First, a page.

Marco Polo (1254-1324), is probably the most famous Western traveler on the Silk Road. He excelled all the other travelers in his determination, his writing, and his influence. His journey through Asia lasted 24 years. He reached further than any of his predecessors, beyond Mongolia to China. He became a confidant of Kublai Khan (1214-1294). He traveled the whole of China and returned to tell the tale, which became the greatest travelogue. In 1260 two Venetian merchants arrived at Sudak, the Crimean port. The brothers Maffeo and Niccilo Polo and the young Marco went on to Surai, on the Volga river, where they traded for a year. Shortly after a civil war broke out between Barka and his cousin Hulagu, which made it impossible for the Polos to return with the same route as they came. They therefore decided to make a wide detour to the east to avoid the war and found themselves stranded for 3 years at Bukhara. The marooned Polo brothers were abruptly rescued in Bukhara by the arrival of a VIP emissary from Hulagu Khan in the West. The Mongol ambassador persuaded the brothers that Great Khan would be delighted to meet them for he had never seen any Latin and very much wanted to meet one. So they journeyed eastward. They left Bukhara, Samarkand, Kashgar, then came the murderous obstacle of the Gobi desert. Through the northern route they reached Turfan and Hami, then headed south-east to Dunhuang. Along the Hexi Corridor, they finally reached the new capital of the Great Khan, Bejing in 1266. The Great Khan, Mangu's brother, Kublai, was indeed hospitable. He had set up his court at Beijing, which was not a Mongol encampment but an impressive city built by Kublai as his new capital after the Mongols took over China in 1264 and established Yuan dynasty (1264-1368). Kublai asked them all about their part of the world, the Pope and the Roman church. Niccolo and Matteo, who spoke Turkic dialects perfectly, answered truthfully and clearly. The Polo brothers were well received in the Great Khan's capital. One year later, the Great Khan sent them on their way with a letter in Turkic addressed to Pope Clement IV asking the Pope to send him 100 learned men to teach his people about Christianity and Western science. He also asked Pope to procure oil from the lamp at the Holy Sepulchre in Jerusalem. To make sure the brothers would be given every assistance on their travels, Kublai Khan presented them with a golden tablet (or paiza in Chinese, gerege in Mongolian) a foot long and three inches wide and inscribed with the words: "By the strength of the eternal Heaven, holy be the Khan's name. Let him that pays him not reverence be killed." The golden tablet was the special VIP passport, authorizing the travelers to receive throughout the Great Khan's dominions such horses, lodging, food and guides as they required. It took the Polos three full years to return home, in April 1269. Marco Polo was only 6 years old when his father and uncle set out eastward on their first trip to Cathay (China). He was by then 15 years old when his father and his uncle returned to Venice and his mother had already passed away. He remained in Venice with his father and uncle for two more years and then three of them embarked the journey to Cathay the second time.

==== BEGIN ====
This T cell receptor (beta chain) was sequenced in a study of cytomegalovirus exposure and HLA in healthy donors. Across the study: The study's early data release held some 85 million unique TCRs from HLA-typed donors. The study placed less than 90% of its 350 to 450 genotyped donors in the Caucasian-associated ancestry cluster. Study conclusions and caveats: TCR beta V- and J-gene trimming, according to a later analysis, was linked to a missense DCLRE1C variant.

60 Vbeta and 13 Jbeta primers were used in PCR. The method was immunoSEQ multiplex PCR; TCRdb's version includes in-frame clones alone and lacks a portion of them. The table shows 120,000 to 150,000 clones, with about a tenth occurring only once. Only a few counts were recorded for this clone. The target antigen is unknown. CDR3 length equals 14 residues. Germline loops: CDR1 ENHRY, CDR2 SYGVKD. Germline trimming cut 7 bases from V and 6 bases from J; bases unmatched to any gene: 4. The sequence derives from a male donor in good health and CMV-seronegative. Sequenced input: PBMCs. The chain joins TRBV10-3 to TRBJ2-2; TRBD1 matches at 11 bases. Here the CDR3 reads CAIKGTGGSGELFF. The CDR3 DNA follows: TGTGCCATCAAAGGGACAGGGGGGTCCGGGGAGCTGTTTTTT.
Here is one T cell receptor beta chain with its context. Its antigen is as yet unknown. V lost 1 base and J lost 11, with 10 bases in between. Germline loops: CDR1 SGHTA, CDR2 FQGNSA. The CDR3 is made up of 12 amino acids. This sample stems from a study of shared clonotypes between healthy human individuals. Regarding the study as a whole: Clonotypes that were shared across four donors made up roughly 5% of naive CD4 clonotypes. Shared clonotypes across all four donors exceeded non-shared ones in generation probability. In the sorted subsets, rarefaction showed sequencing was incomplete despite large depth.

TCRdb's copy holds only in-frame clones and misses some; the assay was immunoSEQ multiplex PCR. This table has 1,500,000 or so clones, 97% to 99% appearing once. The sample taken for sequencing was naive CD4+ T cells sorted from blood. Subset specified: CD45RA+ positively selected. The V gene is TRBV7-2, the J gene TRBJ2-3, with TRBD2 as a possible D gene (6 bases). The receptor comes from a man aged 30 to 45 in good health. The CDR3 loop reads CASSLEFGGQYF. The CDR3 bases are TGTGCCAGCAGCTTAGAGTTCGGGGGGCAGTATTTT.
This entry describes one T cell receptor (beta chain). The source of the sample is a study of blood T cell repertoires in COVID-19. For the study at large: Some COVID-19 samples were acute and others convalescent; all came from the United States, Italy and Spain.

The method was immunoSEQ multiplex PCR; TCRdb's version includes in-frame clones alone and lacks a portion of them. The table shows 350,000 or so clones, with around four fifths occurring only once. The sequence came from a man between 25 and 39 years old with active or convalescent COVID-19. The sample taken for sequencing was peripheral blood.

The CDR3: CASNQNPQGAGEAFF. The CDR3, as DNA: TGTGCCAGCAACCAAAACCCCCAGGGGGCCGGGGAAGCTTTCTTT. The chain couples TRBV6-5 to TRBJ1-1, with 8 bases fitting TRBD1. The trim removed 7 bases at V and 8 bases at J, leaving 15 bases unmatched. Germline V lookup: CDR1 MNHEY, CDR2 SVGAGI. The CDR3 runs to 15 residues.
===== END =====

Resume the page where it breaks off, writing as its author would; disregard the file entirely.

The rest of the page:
Dan Jones,

Powers and Thrones,


ISBN 978-1984880871

This new history of the Middles Ages has just appeared from the best-selling author Dan Jones. It is perfect for us. The organization and the coverage is excellent. It reads well and is a pleasure. The cost of it is about 20$ from Amazon, either hardcover or paperback. If you prefer the lighter paperback then choose it, but the hardcore will endure better. Please use our link on this page to buy from Amazon because we get credit($) for each purchase.

Here are just a few of the reviews.

"Not only an engrossing read about the distant past, both informative and entertaining, but also a profoundly thought-provoking view of our not-really-so-‘new’ present . . . All medieval history is here, beautifully narrated . . . The vision takes in whole imperial landscapes but also makes room for intimate portraits of key individuals, and even some poems."—Wall Street Journal

"A lively history . . . [Jones] has managed to touch every major topic. As each piece of the puzzle is placed into position, the modern world gradually comes into view . . . Powers and Thrones provides the reader with a framework for understanding a complicated subject, and it tells the story of an essential era of world history with skill and style."—The New York Times

The New York Times bestselling author returns with an epic history of the medieval world—a rich and complicated reappraisal of an era whose legacy and lessons we are still living with today.